Opening a Keg of Nails

While I was growing up in Tennessee, my family would often entertain fellow church members in our home. Typically, at the end of an evening, as guests were making motions toward getting up for home, my father would entreat “Don’t leave now.  We’ll open up a keg of nails.”  This was his facetious way of saying “Something exciting is about to happen.  You wouldn't want to miss that”.  Rarely, if ever, did this get anyone to stay any longer, which is probably a good thing because I never saw any of these supposed kegs around our house anyway.

Nearly 500 years ago, a man opened such a keg, took a couple of nails out and pinned a list of the failings of his church to its door.  That man was Martin Luther, the German church reformer of the 16th century.  That fateful event took place on October 31st, 1517, which is celebrated by some today as Reformation Day.  Because there began in a serious fashion many important reforms to the church’s doctrine and practice.  Martin was joined by many others over the years.  Some were well known like Tyndale, Zwingli, Calvin, and Wycliffe. Others labored in obscurity, carefully studying for themselves the newly available printed scriptures.  During this time, the reformers coined the Latin phrase semper reformanda, meaning ‘always reforming’.  They recognized that the church, that though it had received the infallible word of God, it exists in an imperfect state.  Its understanding was not yet clear.  Its practices had led many further astray.  While reforms had begun, they knew their work was not finished.

Baptists are the heirs of these reformers, enjoying the legacy of a quest for the truth of God’s word.  It was less than a hundred years later (1609) in the Netherlands that the first identifiable Baptist church was founded. Since that time, the Baptists have unfortunately fragmented several times, sometimes in the name of truth, and sometimes over sin.  One fracture occurred in 1845 in Augusta, Georgia, and the Southern Baptist denomination, to which we belong, was born.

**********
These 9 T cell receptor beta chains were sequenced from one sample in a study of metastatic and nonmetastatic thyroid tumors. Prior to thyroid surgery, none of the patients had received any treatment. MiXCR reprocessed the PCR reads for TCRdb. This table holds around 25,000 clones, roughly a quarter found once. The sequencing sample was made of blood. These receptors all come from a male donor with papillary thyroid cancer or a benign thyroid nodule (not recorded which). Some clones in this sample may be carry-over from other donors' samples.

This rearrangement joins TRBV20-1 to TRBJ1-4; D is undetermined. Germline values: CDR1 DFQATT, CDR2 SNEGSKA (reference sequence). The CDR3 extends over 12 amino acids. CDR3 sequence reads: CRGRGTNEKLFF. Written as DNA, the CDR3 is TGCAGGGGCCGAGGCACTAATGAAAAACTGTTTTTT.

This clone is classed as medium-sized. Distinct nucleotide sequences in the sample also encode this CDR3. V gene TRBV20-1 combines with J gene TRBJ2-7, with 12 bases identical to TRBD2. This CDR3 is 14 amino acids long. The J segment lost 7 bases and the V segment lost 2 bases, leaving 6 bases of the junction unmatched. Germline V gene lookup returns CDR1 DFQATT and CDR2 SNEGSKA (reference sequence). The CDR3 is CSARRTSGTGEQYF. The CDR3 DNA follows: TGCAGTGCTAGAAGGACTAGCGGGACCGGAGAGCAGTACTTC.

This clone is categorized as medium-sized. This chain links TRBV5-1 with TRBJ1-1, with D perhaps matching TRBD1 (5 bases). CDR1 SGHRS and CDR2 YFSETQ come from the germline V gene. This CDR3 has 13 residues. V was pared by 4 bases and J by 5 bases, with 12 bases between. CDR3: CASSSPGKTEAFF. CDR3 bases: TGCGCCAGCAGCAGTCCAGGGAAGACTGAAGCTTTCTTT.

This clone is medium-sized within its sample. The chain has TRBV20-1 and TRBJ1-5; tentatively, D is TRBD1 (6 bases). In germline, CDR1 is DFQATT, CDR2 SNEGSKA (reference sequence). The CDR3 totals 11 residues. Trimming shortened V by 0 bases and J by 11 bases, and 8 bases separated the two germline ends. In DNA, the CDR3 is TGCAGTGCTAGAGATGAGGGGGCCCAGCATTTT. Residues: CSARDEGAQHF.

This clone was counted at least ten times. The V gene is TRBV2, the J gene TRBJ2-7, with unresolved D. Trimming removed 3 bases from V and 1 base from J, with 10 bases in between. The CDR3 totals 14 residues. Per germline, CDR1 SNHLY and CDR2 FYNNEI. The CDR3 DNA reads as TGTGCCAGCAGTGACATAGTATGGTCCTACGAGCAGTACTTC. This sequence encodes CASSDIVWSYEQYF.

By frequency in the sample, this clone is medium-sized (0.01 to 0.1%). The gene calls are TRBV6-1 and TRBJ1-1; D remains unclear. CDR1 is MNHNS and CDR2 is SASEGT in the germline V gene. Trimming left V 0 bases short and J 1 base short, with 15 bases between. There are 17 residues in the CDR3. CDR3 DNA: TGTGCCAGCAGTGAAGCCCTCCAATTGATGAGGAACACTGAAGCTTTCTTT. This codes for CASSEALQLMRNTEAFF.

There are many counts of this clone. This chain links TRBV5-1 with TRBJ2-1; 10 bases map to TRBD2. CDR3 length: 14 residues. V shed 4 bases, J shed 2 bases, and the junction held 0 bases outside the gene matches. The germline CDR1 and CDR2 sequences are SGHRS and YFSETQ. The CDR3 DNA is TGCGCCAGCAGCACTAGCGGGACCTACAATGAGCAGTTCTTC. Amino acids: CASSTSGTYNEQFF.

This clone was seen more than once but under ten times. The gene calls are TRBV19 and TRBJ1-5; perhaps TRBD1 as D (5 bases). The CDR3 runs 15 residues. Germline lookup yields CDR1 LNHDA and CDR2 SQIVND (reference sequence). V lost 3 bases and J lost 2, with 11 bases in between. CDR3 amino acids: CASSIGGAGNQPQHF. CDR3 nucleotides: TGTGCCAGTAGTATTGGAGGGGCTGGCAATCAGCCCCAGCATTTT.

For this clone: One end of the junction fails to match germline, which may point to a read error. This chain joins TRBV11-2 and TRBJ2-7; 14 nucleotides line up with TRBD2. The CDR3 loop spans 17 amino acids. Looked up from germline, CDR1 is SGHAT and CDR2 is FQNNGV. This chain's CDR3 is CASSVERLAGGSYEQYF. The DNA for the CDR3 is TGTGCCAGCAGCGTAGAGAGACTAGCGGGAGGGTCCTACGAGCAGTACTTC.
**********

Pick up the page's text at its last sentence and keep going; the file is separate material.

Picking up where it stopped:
Just as church members grow in spiritual maturity, and “are being transformed into the same image [of the Lord] from one degree of glory to another” (2. Cor. 3:18), so the churches we make up are also growing, and are being “prepared as a bride adorned for her husband.” (Rev. 21:2).  While God nor his truth ever change, his church is constantly confronted with new challenges of how to apply his truth, his will, and his heart to the current context in which we live.  Never should we be content to rest where we are, remembering the victories of the past.  Let us not think that the work of reformation is done, but “press on toward the goal for the prize of the upward call of God in Christ Jesus.” (Ph. 3:14)

To celebrate Reformation Day yourself, open up a keg of nails, spiritually speaking, and consider how your own walk with the Lord can be reformed.  Challenge yourself, as Martin challenged his church, to believe more truly, to hang “on every word that comes from the mouth of God.” (Mt. 4:4)  Martin Luther was never known for his gentleness, but also consider how you might gently urge Southside to continue to pursue semper reformanda, “until we all reach unity in the faith and in the knowledge of the Son of God and become mature, attaining to the whole measure of the fullness of Christ.” (Eph. 4:13).  Do that and “Something exciting is about to happen.  You wouldn't want to miss that.”